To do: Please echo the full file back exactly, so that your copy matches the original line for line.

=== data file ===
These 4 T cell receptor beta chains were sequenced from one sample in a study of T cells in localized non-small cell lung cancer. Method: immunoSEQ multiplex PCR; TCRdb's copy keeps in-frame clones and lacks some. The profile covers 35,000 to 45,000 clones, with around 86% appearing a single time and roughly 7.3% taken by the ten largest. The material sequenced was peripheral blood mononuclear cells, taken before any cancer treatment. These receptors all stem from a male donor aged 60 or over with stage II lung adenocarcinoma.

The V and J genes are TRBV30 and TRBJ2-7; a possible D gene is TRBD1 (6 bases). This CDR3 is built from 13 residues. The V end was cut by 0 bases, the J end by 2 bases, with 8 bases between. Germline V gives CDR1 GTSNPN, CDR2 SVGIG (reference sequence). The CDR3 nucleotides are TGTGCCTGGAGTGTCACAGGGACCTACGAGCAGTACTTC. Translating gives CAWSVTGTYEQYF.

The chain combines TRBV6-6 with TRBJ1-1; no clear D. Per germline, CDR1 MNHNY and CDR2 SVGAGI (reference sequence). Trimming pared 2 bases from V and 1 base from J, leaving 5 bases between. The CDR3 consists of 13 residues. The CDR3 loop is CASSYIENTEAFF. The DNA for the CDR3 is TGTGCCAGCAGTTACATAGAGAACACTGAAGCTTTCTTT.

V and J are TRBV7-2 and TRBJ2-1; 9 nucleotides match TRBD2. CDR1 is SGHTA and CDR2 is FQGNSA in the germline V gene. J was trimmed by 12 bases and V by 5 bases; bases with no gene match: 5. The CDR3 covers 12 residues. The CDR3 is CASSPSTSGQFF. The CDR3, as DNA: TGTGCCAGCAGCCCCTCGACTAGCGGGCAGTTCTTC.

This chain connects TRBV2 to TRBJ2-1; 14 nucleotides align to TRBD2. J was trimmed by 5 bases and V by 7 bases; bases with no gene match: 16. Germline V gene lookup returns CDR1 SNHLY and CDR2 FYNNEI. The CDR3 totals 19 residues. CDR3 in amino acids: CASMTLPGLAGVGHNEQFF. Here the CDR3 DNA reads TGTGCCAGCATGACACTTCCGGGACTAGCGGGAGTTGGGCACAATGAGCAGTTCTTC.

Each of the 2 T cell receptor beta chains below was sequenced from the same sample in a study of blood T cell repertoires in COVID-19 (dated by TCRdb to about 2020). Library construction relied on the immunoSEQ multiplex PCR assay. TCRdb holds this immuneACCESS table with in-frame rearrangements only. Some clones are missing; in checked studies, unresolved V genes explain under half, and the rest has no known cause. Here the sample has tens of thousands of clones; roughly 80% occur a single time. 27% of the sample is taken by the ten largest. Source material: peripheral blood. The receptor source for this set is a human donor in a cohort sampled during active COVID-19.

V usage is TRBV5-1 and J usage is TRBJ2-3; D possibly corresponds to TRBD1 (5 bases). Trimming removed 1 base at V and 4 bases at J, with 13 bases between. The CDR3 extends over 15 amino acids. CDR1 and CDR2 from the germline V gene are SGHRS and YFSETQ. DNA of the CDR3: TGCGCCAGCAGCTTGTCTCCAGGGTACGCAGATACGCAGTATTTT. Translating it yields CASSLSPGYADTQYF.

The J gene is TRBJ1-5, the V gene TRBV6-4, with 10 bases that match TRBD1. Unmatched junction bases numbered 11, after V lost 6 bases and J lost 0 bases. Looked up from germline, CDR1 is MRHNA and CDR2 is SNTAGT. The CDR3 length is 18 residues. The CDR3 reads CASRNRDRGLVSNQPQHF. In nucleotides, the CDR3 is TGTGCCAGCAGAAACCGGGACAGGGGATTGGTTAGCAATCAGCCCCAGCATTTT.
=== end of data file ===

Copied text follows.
These 4 T cell receptor beta chains were sequenced from one sample in a study of T cells in localized non-small cell lung cancer. Method: immunoSEQ multiplex PCR; TCRdb's copy keeps in-frame clones and lacks some. The profile covers 35,000 to 45,000 clones, with around 86% appearing a single time and roughly 7.3% taken by the ten largest. The material sequenced was peripheral blood mononuclear cells, taken before any cancer treatment. These receptors all stem from a male donor aged 60 or over with stage II lung adenocarcinoma.

The V and J genes are TRBV30 and TRBJ2-7; a possible D gene is TRBD1 (6 bases). This CDR3 is built from 13 residues. The V end was cut by 0 bases, the J end by 2 bases, with 8 bases between. Germline V gives CDR1 GTSNPN, CDR2 SVGIG (reference sequence). The CDR3 nucleotides are TGTGCCTGGAGTGTCACAGGGACCTACGAGCAGTACTTC. Translating gives CAWSVTGTYEQYF.

The chain combines TRBV6-6 with TRBJ1-1; no clear D. Per germline, CDR1 MNHNY and CDR2 SVGAGI (reference sequence). Trimming pared 2 bases from V and 1 base from J, leaving 5 bases between. The CDR3 consists of 13 residues. The CDR3 loop is CASSYIENTEAFF. The DNA for the CDR3 is TGTGCCAGCAGTTACATAGAGAACACTGAAGCTTTCTTT.

V and J are TRBV7-2 and TRBJ2-1; 9 nucleotides match TRBD2. CDR1 is SGHTA and CDR2 is FQGNSA in the germline V gene. J was trimmed by 12 bases and V by 5 bases; bases with no gene match: 5. The CDR3 covers 12 residues. The CDR3 is CASSPSTSGQFF. The CDR3, as DNA: TGTGCCAGCAGCCCCTCGACTAGCGGGCAGTTCTTC.

This chain connects TRBV2 to TRBJ2-1; 14 nucleotides align to TRBD2. J was trimmed by 5 bases and V by 7 bases; bases with no gene match: 16. Germline V gene lookup returns CDR1 SNHLY and CDR2 FYNNEI. The CDR3 totals 19 residues. CDR3 in amino acids: CASMTLPGLAGVGHNEQFF. Here the CDR3 DNA reads TGTGCCAGCATGACACTTCCGGGACTAGCGGGAGTTGGGCACAATGAGCAGTTCTTC.

Each of the 2 T cell receptor beta chains below was sequenced from the same sample in a study of blood T cell repertoires in COVID-19 (dated by TCRdb to about 2020). Library construction relied on the immunoSEQ multiplex PCR assay. TCRdb holds this immuneACCESS table with in-frame rearrangements only. Some clones are missing; in checked studies, unresolved V genes explain under half, and the rest has no known cause. Here the sample has tens of thousands of clones; roughly 80% occur a single time. 27% of the sample is taken by the ten largest. Source material: peripheral blood. The receptor source for this set is a human donor in a cohort sampled during active COVID-19.

V usage is TRBV5-1 and J usage is TRBJ2-3; D possibly corresponds to TRBD1 (5 bases). Trimming removed 1 base at V and 4 bases at J, with 13 bases between. The CDR3 extends over 15 amino acids. CDR1 and CDR2 from the germline V gene are SGHRS and YFSETQ. DNA of the CDR3: TGCGCCAGCAGCTTGTCTCCAGGGTACGCAGATACGCAGTATTTT. Translating it yields CASSLSPGYADTQYF.

The J gene is TRBJ1-5, the V gene TRBV6-4, with 10 bases that match TRBD1. Unmatched junction bases numbered 11, after V lost 6 bases and J lost 0 bases. Looked up from germline, CDR1 is MRHNA and CDR2 is SNTAGT. The CDR3 length is 18 residues. The CDR3 reads CASRNRDRGLVSNQPQHF. In nucleotides, the CDR3 is TGTGCCAGCAGAAACCGGGACAGGGGATTGGTTAGCAATCAGCCCCAGCATTTT.